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Online Freelance Translator = International Man?
Thread poster: VIBOL KEO

VIBOL KEO  Identity Verified
Local time: 11:35
Member (2009)
English to Khmer (Central)
May 19, 2008

Ladies and Gentlemen:

As an online freelance translator, s/he also has to provide his/her transboundary services, or an international business communication is needed.

I am wondering whether s/he is considered as an international man.

Can anyone explain such an issue?

Kind regards,

[Edited at 2008-05-19 02:30]

[Edited at 2008-05-19 08:13]


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Daina Jauntirans  Identity Verified
Local time: 23:35
German to English
+ ...
Not sure May 19, 2008

I'm not sure what you are asking exactly. Are you talking about some sort of legal status or a more theoretical concept?

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xxxBrandis
Local time: 06:35
English to German
+ ...
Yes he can be considered as one May 19, 2008

for being able to communicate online and globally. Brandis

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VIBOL KEO  Identity Verified
Local time: 11:35
Member (2009)
English to Khmer (Central)
TOPIC STARTER
Both of them - How about Privacy?! May 19, 2008

Daina,

Thanks for asking and it is great to hearing you are willing to explain such an issue so I will learn more. It would be good if you do both of them.


Brandis,

When it comes to saying "Yes", a point of view that there is no mysteries for the international man is reasonable or logic. Is it important to consider the privacy policies on every website while the globalisation is necessary and has been in progress? Should we consider finding any ways to having worries free about this?

Thanks and Kind regards,



[Edited at 2008-05-19 08:51]

[Edited at 2008-05-19 09:00]


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Rossa O'Muireartaigh
Japan
Local time: 13:35
Member (2004)
Japanese to English
Traducteur sans frontier May 19, 2008

Perhaps what you are driving at, and I have been thinking about, is the fact that the internet has rendered the need for workers to exist long-term at a specific site of production obsolete. The fact that people whose work consists entirely through internet interactions, (and freelance translators are the ultimate example of this) means that traditional patterns of residency and domicility are no longer applicable for many people.
We can now live and work wherever there is an internet connection. Are state policy makers keeping up with the implications of this?


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Daina Jauntirans  Identity Verified
Local time: 23:35
German to English
+ ...
Yes and maybe May 19, 2008

I guess philosophically I do consider translators to be a class of "international people" - it's interesting to me to be able to interact with people daily who are sitting in the UK, Germany, Austria, Mexico, etc. and to travel to those places when I can. It provides a different perspective from my own four walls/country's borders, and that can only be good for the world, I hope. I love being able to speak other languages that open up doors for me around the world, and I am raising my children in the same way. My children will truly be capable of being "international people" themselves - they are being raised trilingually and in close contact with immigrants to this country (the US - it's just a fact of life here), which will hopefully give them a feel for different perspectives. I feel that making this effort is worthwhile personally and for the good of the country as a whole, which is sorely in need of people with understanding of other languages and cultures, both in the business and political worlds.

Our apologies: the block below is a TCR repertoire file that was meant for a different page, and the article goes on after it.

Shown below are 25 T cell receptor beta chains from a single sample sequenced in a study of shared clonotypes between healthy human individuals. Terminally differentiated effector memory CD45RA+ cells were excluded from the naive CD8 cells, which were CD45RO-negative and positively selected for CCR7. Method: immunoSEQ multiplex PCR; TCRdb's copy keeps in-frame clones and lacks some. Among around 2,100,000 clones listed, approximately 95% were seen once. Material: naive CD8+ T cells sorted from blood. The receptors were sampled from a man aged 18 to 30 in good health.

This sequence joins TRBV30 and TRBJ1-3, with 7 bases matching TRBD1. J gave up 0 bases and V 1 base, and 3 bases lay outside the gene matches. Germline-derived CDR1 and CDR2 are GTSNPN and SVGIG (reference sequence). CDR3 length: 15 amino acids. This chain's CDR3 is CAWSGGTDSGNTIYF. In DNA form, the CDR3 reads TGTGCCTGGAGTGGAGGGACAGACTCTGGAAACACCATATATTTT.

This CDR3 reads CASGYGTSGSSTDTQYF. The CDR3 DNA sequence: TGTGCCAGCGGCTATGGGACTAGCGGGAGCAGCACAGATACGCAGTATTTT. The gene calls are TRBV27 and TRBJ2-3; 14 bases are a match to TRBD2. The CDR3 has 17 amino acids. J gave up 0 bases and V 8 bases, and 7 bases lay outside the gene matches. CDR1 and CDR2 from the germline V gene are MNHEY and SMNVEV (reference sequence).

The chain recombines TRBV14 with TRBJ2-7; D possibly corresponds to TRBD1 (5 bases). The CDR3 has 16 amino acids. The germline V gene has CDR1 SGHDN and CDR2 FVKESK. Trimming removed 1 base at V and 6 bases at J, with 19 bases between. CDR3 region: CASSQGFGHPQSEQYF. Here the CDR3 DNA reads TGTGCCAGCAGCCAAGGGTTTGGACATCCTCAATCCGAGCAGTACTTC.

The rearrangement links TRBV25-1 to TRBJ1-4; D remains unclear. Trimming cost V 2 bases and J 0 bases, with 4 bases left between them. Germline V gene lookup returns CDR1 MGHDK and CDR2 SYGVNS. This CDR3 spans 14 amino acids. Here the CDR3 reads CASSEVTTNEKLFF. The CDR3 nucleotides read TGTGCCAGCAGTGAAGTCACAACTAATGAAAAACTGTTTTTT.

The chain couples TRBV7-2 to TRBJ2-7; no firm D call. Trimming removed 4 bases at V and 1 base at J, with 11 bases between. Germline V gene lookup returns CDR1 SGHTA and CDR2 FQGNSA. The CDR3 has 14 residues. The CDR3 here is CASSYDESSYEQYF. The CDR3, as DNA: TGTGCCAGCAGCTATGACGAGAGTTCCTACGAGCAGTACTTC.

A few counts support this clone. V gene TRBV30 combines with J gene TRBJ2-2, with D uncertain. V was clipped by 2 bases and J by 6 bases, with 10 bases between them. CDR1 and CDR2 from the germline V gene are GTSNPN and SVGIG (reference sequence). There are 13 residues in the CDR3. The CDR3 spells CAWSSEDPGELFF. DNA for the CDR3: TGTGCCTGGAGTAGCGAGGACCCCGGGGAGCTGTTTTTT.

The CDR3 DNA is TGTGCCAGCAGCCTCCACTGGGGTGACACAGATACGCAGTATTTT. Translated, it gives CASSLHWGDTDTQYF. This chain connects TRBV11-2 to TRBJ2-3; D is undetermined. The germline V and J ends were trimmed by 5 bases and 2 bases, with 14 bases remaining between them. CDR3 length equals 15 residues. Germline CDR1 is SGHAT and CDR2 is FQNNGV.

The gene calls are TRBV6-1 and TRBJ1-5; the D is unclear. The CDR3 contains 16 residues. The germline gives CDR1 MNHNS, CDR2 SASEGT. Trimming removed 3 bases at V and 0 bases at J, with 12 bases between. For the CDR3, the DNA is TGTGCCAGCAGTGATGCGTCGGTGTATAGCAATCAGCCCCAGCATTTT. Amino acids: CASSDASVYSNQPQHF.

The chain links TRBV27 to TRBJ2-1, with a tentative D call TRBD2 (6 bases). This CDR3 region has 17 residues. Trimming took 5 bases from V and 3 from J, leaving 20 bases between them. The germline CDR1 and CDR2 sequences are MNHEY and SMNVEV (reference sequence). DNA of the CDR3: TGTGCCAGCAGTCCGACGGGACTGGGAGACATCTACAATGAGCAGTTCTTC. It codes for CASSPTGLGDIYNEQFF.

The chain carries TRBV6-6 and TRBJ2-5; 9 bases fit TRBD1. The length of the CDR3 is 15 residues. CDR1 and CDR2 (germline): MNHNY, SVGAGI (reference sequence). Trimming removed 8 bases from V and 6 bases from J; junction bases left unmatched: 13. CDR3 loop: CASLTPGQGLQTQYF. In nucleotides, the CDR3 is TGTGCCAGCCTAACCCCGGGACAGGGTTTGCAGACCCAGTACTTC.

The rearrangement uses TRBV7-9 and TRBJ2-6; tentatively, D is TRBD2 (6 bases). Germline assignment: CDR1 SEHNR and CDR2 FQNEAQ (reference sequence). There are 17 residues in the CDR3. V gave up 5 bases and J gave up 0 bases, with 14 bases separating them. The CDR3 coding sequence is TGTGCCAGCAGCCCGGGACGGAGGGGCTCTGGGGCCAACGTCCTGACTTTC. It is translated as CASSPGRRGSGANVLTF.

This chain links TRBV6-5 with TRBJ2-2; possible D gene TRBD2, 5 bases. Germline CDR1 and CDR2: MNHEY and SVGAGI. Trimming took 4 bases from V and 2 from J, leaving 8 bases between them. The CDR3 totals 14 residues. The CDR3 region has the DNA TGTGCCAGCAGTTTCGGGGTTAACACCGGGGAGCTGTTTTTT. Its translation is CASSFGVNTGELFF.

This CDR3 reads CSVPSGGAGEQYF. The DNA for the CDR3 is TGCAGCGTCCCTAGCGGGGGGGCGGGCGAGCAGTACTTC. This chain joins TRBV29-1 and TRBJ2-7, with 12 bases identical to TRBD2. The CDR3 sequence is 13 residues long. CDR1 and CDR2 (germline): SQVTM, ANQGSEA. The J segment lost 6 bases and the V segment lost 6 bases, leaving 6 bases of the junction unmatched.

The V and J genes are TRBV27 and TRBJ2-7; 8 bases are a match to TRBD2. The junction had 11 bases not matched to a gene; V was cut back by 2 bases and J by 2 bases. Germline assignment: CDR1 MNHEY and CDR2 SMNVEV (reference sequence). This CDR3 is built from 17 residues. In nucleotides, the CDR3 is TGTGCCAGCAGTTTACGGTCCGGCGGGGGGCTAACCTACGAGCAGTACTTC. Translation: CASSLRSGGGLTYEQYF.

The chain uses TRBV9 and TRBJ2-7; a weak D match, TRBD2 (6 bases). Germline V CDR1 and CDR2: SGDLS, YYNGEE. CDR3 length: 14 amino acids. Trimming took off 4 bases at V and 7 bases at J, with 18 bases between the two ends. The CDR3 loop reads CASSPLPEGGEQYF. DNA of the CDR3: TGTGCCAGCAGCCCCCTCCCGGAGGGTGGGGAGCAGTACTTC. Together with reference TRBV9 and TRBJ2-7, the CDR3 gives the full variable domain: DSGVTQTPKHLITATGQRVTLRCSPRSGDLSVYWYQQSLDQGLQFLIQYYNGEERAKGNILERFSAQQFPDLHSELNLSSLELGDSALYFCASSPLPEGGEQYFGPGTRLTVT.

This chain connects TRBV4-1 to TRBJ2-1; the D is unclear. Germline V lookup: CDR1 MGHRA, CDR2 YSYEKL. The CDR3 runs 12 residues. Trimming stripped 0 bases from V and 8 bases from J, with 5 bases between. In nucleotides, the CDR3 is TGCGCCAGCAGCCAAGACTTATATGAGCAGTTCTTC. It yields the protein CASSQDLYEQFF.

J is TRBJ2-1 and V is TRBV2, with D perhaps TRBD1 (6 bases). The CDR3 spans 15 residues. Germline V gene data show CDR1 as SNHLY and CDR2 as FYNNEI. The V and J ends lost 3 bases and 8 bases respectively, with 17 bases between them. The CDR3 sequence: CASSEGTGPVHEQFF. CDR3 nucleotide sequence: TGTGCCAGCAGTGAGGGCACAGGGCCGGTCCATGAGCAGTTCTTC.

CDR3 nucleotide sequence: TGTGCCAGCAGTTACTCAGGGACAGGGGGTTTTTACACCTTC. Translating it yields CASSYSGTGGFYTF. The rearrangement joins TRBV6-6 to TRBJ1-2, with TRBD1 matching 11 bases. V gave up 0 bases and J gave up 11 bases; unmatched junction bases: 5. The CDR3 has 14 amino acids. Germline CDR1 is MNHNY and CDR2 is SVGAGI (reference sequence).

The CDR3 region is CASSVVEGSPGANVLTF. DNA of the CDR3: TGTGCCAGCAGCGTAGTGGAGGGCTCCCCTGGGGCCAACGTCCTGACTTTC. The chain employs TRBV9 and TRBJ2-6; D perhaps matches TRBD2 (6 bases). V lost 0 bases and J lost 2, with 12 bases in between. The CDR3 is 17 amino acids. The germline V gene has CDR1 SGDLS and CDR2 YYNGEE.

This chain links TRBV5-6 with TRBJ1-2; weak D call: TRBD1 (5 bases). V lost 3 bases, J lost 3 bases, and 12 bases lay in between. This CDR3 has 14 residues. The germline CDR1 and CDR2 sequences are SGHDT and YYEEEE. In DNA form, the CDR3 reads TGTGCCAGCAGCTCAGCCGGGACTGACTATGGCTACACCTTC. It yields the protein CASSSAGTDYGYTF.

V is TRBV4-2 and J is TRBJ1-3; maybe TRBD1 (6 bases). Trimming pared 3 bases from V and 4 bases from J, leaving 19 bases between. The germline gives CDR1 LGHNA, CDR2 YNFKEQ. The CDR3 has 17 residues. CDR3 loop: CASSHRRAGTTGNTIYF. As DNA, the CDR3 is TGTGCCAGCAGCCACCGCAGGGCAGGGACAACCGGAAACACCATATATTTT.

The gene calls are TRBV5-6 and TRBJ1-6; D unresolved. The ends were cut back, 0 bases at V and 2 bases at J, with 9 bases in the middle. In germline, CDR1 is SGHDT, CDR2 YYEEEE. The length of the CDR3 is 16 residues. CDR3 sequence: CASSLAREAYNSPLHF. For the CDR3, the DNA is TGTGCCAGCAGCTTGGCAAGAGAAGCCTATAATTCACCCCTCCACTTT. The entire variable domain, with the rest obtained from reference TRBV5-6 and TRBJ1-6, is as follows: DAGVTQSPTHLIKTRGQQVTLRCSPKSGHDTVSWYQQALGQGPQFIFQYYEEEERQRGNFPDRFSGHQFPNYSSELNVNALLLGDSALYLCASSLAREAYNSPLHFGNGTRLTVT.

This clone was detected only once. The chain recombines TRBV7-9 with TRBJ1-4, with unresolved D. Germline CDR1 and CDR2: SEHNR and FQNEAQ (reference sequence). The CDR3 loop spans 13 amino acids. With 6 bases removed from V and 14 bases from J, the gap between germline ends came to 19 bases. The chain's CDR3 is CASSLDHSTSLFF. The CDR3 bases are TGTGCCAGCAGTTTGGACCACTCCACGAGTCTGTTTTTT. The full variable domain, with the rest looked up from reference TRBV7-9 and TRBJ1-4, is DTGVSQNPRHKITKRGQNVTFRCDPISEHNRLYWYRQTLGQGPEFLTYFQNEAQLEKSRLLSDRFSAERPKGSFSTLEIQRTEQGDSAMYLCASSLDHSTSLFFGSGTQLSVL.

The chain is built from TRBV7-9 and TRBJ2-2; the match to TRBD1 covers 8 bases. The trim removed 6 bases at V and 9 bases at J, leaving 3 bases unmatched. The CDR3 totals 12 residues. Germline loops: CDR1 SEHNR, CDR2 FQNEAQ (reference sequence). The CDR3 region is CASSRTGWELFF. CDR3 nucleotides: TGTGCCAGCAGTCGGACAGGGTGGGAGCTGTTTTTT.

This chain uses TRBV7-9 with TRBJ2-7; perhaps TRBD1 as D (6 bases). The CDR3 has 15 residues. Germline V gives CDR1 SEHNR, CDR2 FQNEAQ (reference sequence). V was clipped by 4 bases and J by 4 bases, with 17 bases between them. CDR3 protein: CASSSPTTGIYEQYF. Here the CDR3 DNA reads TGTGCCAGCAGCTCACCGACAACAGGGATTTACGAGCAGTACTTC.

As a legal issue, I think this is an interesting question as well, but not as clear cut. I hold two citizenships, so that makes me at least somewhat international, yet I can't travel or work everywhere even though in practical terms I could buy a plane ticket and work on my laptop. A year ago or so we were looking into working abroad in a non-European country (so neither of us would have had the citizenship of that country or the right to work there automatically). You would not believe what a gray area freelancing is! In a lot of places the best information I could find indicated that I could theoretically freelance translate from a given country for third-party clients without a work permit. That seemed promising, but it was very difficult to find concrete information. I don't believe that the legal world has caught up with the technological possibilities yet in this regard (as Rossa says above).

As for privacy, in this type of work (cross-border, electronic - often translations of sensitive material) there sure is a lot of trust involved, but that's between the client and translator to work out.

[Edited at 2008-05-19 11:56]

[Edited at 2008-05-19 11:58]


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